Blog Posts|

This summer, thanks to alumni support, the Fellowships and Stipends team is supporting 56 students engaging with policy as public service through SIG-funded Cardinal Quarter internships. We received a total of over 200 applications for our programs this year, which returned to a mostly in-person format after last year’s all virtual program, although some positions will remain virtual or hybrid based on the needs of our partners. Speaking of partnerships, this year we were thrilled to be able to co-sponsor 5 fellows to work in California environmental policy positions with the Stanford Woods Institute for the Environment, 5 fellows to work in various energy policy positions in California and Colorado with the Precourt Institute for Energy and the Bill Lane Center for the American West, and 1 fellow with CS+Social Good at the San José Mayor’s Office of Technology and Innovation. The Stanford Institute for Economic Policy Research (SIEPR) also partnered with us to sponsor 4 economic policy fellows and the Freeman Spogli Institute (FSI) generously sponsored some of our stipends recipients working in the State Department. Our chosen fellows come from all class years and a variety of majors, ranging from computer science and mathematics to philosophy and political science. We are deeply grateful to all of our partners and to our alumni supporters for helping SIG’s Fellowships and Stipends team make policy as service an accessible path to every student on campus!

Our State, County, and Local Fellowships team, led this year by Brandon Ma (who will also be next year’s Vice Chair of F&S!), renewed many partnerships with our partner organizations in local and county government as well as in Sacramento. From the Office of California Governor Gavin Newsom to the Santa Clara County Office of Reentry Services to the San José City Auditor’s Office, our state, county, and local fellowships program covered a wide range of policy areas across 3 levels of government this year. This included a new position at the San José Department of Parks, Recreation, and Neighborhood Services evaluating equity in access to parks across the city. In total, 18 students will be sponsored under this branch. State, county, and local fellowships continue to be an important gateway into policy for many frosh and sophomores, with many of our fellows in this branch working in policy for the first time!

Our D.C./National fellowships team this year was led by Marli Bosler, with her team managing the selection of 16 total fellows. This year saw students work at returning partner organizations like the Cybersecurity and Infrastructure Security Agency (CISA), the New York City Economic Development Corporation, and the Landesa Center for Women’s Land Rights. We also added 2 new fellowships this year, one with the Bail Project’s Los Angeles office and the other with the Library of Congress – Professional Learning and Outreach Initiatives Office. Our national fellows will work in the federal government, in state and local governments outside of California and in advocacy organizations and NGOs.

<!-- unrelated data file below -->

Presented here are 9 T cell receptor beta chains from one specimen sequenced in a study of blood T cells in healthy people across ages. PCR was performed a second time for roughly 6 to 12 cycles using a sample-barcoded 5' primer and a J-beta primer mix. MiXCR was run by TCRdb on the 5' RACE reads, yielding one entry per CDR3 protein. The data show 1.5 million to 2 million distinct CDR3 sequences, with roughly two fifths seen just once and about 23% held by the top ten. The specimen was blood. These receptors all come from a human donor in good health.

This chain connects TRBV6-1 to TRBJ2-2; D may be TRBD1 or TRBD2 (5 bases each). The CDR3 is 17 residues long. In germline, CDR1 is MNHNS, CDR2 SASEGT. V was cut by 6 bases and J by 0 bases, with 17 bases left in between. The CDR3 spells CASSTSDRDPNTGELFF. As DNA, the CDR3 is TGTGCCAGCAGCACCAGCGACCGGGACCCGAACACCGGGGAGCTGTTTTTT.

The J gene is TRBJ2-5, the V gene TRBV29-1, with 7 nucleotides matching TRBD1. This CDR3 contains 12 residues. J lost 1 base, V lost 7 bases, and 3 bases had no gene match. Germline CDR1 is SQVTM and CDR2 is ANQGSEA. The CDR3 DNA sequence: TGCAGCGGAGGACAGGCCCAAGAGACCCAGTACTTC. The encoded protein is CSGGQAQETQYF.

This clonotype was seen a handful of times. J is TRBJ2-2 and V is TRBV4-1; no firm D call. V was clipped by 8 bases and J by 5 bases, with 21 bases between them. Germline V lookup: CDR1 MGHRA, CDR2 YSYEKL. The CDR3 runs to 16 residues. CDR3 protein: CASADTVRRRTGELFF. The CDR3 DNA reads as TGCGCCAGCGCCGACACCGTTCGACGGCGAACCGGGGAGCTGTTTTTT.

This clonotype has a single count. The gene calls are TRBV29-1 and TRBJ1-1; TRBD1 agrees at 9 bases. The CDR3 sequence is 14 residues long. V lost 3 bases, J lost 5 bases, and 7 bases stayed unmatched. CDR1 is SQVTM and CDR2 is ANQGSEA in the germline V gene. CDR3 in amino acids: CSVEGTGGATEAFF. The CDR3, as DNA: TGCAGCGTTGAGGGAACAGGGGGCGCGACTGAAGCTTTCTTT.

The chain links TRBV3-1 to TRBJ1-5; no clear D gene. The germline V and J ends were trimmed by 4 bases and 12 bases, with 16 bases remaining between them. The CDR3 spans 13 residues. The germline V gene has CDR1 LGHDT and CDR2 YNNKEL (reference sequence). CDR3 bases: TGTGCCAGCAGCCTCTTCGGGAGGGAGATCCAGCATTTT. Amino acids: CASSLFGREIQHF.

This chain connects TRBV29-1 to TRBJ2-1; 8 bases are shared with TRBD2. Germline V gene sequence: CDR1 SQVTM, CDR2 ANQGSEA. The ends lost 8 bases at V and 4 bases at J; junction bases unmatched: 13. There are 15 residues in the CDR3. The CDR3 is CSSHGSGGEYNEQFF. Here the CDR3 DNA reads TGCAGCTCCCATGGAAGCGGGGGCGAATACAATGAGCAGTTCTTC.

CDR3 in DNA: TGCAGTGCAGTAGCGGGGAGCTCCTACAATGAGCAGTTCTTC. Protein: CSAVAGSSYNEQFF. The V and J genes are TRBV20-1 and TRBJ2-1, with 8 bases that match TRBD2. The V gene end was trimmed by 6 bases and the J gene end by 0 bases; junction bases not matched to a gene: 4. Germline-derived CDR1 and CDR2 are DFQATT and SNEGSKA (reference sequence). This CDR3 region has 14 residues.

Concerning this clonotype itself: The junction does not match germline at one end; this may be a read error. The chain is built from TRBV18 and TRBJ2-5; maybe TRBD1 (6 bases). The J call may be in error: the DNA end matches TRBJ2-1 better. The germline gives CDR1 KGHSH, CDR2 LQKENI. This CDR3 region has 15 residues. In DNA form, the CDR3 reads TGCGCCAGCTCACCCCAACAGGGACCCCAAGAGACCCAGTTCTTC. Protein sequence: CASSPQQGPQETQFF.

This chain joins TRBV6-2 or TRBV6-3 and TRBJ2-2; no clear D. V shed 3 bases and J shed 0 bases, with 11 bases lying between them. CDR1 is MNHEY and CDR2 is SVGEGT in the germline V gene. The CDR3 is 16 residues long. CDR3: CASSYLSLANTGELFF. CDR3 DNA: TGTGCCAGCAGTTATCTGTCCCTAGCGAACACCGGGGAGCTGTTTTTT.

The pandemic complicated our international fellowships program last year due to the various travel restrictions across the world, but this year our international branch, led by Enrique Flores, bounced back to sponsor 10 students. This includes long-standing partnerships with the World Bank, the East Asia Institute, and the United Nations High Commissioner for Refugees, as well as new partnerships with the Center for Peace Diplomacy and the Latin America and Caribbean and Future of Conflict offices of the International Crisis Group. Our fellows will span Asia, Europe, and North America, with South America and Africa likely making a return next year!

Our stipends team this year was led by Bilen Essayas, who oversaw the selection of 12 stipends recipients. Our recipients come from across all class years and a variety of majors and will work for a wide selection of local, state, federal, and international organizations ranging from the Los Angeles Public Defender’s Office and various Congressional offices to the State Department and United Nations. Stipends have also been a crucial way for students to find funding to explore opportunities where the cost of living may otherwise prevent them from participating. 

We are honored to be able to use our fellowships and stipends programs to break down the barriers of inaccessibility in policy career paths and help open doors on campus to future leaders in these fields. I would like to once again thank our alumni supporters, our partner organizations on and off campus, our friends at the Haas Center for Public Service, and the work of all of the fellowships and stipends directors and committee members for an amazing year in our branch. We could not have done this work without you all, and we will keep pushing forward next year under Brandon’s leadership to keep public service accessible and open to all.

Thank you,

Zac Stoor – Vice Chair of Fellowships and Stipends

Comments are closed.

Close Search Window